US-based Automatic Data Processing (ADP) says hackers have stolen data about its clients from a third-party database and have used the information to launch online phishing scams.
In a statement ADP says an initial attack was made on a third-party "business contact" information system that it uses to hold client and other third party information, including names, addresses, e-mail addresses, and other "generally available" company information.
The vendor stresses that the data compromised does not contain social security numbers, bank accounts, passwords, HR data or similar confidential data. ADP says its own systems were not attacked or compromised.
However the stolen e-mail contact information in the database is being used to send bogus phishing e-mails. ADP says it is contacting all clients, instructing them not to open the phishing e-mails and attachments.
Gary Butler, president and CEO of ADP, says the firm is working with law enforcement to "resolve this incident".
On Friday US online broker TD Ameritrade said an internal investigation into stock-related spam uncovered 'unauthorised code' in its computer systems that allowed illegal access to an internal database.
Names, e-mail addresses, and phone numbers belonging to retail and institutional clients were retrieved from the database. TD Ameritrade said the incident had "increased unwanted spam".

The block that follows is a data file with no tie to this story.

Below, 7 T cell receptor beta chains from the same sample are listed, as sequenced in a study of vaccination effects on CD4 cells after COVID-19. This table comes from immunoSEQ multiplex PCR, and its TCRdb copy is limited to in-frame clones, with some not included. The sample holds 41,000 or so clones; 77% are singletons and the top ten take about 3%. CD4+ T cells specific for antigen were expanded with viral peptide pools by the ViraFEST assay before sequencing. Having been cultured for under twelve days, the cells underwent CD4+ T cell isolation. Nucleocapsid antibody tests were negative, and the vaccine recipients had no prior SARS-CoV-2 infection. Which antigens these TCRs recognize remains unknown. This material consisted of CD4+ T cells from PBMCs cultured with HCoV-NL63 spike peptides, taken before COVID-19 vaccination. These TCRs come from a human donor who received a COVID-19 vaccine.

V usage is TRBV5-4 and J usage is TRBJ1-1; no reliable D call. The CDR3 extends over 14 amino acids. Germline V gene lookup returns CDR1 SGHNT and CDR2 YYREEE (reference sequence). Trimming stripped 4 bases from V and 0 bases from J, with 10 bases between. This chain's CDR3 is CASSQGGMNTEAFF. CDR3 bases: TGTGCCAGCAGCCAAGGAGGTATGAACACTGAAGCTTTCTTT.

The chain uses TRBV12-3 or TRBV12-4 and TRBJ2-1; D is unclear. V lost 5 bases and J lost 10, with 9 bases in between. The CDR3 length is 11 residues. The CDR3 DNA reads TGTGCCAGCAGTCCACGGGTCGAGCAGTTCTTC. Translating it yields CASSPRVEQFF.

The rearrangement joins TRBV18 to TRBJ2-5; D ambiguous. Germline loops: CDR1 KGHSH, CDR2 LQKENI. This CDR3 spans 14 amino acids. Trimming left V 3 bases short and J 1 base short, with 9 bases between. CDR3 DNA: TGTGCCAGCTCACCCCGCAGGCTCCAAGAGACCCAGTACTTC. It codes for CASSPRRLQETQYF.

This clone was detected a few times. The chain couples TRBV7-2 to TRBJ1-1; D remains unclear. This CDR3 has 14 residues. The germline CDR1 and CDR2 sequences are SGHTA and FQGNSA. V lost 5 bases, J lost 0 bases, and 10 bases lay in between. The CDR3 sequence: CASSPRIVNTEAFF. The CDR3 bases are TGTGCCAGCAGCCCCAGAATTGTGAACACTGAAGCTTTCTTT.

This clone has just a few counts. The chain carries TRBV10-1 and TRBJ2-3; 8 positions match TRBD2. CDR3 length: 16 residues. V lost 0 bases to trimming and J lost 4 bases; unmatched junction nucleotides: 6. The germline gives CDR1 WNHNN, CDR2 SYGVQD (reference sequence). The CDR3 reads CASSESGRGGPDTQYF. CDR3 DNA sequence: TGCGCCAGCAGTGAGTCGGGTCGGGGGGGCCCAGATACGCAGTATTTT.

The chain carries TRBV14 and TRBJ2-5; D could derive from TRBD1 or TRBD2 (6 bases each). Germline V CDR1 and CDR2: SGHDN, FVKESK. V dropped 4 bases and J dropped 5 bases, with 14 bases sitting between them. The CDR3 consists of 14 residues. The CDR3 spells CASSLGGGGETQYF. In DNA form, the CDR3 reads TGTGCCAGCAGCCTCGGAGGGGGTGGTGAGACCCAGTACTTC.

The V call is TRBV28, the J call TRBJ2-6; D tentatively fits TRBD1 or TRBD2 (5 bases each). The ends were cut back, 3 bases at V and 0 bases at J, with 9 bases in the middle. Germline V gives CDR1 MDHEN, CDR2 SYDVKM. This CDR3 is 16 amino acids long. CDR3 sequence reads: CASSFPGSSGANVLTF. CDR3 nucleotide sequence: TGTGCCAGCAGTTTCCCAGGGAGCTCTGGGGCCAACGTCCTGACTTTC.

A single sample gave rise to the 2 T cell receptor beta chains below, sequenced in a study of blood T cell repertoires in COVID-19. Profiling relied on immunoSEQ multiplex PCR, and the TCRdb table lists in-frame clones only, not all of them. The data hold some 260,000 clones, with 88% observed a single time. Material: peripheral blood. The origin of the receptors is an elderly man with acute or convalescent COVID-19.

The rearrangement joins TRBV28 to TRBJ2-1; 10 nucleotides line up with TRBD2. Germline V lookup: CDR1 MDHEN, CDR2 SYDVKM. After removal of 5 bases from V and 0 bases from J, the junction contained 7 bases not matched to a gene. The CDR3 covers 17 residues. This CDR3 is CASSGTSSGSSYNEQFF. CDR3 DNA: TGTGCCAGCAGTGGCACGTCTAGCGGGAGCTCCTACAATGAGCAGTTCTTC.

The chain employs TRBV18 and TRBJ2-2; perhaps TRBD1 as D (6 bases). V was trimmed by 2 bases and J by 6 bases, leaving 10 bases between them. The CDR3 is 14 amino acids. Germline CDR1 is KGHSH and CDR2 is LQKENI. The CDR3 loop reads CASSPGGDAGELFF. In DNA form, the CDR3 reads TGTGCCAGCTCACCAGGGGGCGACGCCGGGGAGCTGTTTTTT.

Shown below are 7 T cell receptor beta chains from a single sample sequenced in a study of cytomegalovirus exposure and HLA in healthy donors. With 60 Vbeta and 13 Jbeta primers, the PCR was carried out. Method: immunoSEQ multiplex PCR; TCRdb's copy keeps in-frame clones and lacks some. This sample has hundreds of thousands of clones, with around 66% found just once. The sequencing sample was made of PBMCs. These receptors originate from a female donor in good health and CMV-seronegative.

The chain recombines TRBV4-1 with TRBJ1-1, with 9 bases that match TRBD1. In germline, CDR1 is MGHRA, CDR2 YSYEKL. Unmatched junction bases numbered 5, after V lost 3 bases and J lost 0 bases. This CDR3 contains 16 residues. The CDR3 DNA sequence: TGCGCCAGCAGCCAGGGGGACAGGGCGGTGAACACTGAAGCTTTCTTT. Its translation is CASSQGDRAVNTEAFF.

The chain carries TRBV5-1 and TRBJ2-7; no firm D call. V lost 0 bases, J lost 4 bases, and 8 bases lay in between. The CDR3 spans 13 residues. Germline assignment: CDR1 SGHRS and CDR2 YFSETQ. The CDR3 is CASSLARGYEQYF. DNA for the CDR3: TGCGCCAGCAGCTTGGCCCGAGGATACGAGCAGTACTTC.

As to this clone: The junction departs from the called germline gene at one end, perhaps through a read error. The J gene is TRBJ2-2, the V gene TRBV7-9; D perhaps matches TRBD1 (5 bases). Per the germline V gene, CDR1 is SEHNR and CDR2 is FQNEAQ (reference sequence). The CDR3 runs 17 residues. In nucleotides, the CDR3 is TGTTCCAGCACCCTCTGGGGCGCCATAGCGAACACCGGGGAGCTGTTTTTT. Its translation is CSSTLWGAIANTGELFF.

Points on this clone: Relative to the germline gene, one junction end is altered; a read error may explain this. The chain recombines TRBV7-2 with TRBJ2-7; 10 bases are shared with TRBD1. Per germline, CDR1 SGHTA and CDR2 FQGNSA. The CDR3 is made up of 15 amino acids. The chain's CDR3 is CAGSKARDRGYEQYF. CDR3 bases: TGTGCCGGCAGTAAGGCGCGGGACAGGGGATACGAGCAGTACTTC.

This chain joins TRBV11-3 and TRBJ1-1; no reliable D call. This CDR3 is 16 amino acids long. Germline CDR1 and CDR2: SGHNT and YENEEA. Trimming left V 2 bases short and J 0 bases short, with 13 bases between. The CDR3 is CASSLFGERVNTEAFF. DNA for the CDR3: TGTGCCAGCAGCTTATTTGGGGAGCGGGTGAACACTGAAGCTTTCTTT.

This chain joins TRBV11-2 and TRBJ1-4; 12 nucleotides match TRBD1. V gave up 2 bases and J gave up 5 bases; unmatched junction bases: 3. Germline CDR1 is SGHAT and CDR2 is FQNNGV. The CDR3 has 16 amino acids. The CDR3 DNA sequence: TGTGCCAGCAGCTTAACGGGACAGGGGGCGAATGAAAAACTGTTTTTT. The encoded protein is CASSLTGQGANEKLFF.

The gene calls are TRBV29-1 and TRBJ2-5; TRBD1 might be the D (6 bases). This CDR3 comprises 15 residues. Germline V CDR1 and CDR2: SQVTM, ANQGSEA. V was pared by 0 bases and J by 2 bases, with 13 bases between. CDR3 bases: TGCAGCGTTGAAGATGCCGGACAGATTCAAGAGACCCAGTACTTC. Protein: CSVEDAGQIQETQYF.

Security firm Sophos points out that the disclosure of e-mail addresses alone can be used to exploit internet users out of their hard earned cash.
"We've already spotted 'spear-phishing' campaigns where criminals send e-mails posing as TD Ameritrade in order to extract additional personal information," says Graham Cluley, senior technology consultant, Sophos. "TD Ameritrade customers the world over should be extra vigilant when responding to e-mails which appear to come from the company and should immediately check to ensure that their accounts haven't been fiddled with...While TD Ameritrade has gone to great lengths to reassure customers that this breach hasn't led to any ID theft, no one should underestimate just how wily hackers can be in order to extort confidential information from unsuspecting victims."
In July last year ADP admitted that it was tricked into disclosing personal data on thousands of brokerage customers to fraudsters posing as corporate officers. ADP reportedly gave shareholder data - consisting of names, addresses and number of shares owned by individual investors - to "an unauthorised party" who fraudulently requested the information.